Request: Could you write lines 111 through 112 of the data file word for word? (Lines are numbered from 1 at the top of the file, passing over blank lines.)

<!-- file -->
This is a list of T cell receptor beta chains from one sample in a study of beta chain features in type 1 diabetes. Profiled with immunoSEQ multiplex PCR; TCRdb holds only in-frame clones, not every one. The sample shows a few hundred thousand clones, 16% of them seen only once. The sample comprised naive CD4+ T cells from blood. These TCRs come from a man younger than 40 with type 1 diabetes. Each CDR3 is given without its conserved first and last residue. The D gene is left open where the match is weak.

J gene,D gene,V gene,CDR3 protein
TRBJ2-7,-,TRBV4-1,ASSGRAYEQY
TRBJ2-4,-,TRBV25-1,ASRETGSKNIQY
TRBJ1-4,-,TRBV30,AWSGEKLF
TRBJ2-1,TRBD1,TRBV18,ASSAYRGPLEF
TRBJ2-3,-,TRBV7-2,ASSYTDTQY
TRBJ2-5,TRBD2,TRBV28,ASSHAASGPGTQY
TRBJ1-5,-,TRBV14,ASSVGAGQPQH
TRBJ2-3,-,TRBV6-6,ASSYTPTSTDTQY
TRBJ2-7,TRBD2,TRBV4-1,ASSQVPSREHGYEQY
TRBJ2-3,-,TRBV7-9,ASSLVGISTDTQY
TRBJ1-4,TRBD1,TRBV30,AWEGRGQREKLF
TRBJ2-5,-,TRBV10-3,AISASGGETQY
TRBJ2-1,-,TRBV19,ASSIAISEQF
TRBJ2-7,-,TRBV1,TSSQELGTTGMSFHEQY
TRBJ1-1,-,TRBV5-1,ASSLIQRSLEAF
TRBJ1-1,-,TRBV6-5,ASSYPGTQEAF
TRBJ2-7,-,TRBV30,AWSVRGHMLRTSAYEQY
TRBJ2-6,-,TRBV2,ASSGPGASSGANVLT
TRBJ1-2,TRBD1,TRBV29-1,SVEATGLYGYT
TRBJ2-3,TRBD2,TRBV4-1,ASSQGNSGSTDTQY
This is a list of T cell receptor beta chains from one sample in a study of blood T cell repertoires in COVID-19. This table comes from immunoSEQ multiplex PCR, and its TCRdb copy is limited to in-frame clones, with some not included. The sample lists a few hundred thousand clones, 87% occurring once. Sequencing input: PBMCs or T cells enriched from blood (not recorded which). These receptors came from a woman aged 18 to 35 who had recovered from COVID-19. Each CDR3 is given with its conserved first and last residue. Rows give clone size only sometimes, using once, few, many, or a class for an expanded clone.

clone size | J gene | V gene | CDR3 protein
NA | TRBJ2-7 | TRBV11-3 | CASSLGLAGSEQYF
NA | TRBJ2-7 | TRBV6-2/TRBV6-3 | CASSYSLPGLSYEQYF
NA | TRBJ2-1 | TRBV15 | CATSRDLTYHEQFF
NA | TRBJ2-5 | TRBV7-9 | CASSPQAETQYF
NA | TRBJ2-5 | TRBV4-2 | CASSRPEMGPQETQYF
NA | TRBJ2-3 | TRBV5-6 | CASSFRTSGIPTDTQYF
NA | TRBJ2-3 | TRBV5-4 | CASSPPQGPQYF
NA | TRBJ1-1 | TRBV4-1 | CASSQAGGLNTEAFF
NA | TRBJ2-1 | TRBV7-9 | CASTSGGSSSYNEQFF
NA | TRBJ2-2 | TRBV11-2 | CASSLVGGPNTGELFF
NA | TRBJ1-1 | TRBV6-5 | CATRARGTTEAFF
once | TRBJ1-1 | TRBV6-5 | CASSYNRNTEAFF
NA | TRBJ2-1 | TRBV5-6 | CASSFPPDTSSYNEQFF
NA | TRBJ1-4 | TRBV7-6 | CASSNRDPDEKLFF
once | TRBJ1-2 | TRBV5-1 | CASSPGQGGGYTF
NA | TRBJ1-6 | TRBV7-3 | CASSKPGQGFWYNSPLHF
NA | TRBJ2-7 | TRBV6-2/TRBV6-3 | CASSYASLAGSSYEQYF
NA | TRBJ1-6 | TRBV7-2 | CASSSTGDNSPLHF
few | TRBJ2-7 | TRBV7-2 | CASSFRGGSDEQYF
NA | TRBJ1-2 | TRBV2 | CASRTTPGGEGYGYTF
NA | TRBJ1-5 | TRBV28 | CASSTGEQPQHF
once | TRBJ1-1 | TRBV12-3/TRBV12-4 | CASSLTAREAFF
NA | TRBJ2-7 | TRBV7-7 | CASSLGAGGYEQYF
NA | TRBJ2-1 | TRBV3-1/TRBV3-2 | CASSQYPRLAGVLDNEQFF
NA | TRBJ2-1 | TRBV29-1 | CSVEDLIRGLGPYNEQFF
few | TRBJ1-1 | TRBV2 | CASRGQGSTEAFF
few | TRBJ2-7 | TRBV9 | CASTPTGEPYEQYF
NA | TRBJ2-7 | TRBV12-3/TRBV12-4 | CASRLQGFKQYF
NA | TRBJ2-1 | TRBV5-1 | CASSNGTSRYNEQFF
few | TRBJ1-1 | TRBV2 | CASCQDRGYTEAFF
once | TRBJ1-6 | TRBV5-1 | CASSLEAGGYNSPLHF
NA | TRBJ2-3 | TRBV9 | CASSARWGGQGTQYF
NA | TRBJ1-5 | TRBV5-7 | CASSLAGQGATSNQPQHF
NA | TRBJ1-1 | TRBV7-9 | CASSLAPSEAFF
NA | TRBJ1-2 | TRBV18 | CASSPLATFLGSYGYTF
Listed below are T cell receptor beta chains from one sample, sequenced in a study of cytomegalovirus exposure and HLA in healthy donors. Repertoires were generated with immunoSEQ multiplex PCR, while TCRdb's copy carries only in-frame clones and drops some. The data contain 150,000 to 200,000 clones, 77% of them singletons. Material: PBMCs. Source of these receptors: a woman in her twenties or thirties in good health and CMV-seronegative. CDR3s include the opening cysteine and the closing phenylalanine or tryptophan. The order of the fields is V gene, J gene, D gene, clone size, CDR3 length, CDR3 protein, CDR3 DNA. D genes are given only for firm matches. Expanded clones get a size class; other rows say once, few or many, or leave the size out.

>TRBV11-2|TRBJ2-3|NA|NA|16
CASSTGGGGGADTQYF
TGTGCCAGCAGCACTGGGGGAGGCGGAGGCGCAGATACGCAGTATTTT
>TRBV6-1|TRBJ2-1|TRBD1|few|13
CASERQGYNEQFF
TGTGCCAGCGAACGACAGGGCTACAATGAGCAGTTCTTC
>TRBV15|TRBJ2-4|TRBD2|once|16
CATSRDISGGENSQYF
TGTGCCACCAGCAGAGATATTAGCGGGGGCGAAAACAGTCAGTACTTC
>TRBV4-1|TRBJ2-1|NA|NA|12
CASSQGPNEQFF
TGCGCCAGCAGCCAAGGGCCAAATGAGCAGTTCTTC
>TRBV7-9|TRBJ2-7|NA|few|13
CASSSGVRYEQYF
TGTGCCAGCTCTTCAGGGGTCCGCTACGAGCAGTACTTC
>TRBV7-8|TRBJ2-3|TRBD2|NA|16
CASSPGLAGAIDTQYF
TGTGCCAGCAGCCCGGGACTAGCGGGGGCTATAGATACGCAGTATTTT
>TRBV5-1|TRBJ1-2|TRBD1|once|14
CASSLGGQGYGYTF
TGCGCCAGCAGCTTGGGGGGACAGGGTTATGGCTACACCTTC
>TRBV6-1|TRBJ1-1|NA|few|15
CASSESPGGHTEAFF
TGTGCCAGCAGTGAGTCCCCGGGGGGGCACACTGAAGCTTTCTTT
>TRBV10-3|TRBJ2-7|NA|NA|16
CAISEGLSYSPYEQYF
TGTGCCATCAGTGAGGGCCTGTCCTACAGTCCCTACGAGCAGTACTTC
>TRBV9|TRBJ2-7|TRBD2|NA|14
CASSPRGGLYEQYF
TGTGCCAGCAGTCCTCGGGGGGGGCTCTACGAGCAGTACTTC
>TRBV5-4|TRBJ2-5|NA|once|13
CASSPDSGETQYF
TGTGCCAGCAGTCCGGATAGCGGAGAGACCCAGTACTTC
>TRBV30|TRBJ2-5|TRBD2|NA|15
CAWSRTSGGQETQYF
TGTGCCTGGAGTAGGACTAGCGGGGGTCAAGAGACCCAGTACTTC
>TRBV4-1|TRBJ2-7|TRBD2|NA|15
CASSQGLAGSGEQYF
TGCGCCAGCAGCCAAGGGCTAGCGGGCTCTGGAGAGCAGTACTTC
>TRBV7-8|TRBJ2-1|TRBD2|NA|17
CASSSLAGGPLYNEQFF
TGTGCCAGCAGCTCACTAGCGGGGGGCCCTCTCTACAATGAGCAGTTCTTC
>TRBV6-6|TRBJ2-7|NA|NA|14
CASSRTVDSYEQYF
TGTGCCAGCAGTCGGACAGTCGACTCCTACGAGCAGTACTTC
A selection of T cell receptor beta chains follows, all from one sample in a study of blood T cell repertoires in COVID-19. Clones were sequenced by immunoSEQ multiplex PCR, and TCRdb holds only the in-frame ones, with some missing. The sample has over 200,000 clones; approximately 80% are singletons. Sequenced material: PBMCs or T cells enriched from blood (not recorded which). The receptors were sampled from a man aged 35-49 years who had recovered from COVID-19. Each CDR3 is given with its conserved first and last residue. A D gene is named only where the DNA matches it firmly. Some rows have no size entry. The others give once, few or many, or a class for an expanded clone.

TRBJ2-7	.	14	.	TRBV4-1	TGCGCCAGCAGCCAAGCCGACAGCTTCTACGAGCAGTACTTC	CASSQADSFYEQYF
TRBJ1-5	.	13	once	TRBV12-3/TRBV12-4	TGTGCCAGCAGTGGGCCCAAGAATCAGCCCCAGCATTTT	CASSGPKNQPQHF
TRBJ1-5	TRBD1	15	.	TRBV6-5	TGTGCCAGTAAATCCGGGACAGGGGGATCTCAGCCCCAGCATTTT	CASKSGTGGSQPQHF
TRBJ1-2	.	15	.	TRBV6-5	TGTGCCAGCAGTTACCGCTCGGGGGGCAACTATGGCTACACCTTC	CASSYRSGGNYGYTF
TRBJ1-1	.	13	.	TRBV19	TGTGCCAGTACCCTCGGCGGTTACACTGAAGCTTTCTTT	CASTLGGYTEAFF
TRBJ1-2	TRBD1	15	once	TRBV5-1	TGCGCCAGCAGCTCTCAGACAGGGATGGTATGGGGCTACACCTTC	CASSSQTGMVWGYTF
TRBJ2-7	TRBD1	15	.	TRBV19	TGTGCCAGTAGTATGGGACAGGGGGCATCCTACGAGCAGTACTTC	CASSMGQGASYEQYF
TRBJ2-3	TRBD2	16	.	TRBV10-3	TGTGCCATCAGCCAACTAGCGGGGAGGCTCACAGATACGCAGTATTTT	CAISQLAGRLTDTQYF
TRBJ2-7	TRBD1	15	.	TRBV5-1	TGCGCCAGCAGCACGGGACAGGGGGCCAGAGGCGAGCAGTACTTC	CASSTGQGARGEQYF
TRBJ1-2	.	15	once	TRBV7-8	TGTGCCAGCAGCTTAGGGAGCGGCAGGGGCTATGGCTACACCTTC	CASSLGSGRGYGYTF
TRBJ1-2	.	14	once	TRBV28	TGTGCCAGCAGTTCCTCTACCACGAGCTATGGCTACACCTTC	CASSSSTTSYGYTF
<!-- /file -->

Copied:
TRBJ1-1	.	13	.	TRBV19	TGTGCCAGTACCCTCGGCGGTTACACTGAAGCTTTCTTT	CASTLGGYTEAFF
TRBJ1-2	TRBD1	15	once	TRBV5-1	TGCGCCAGCAGCTCTCAGACAGGGATGGTATGGGGCTACACCTTC	CASSSQTGMVWGYTF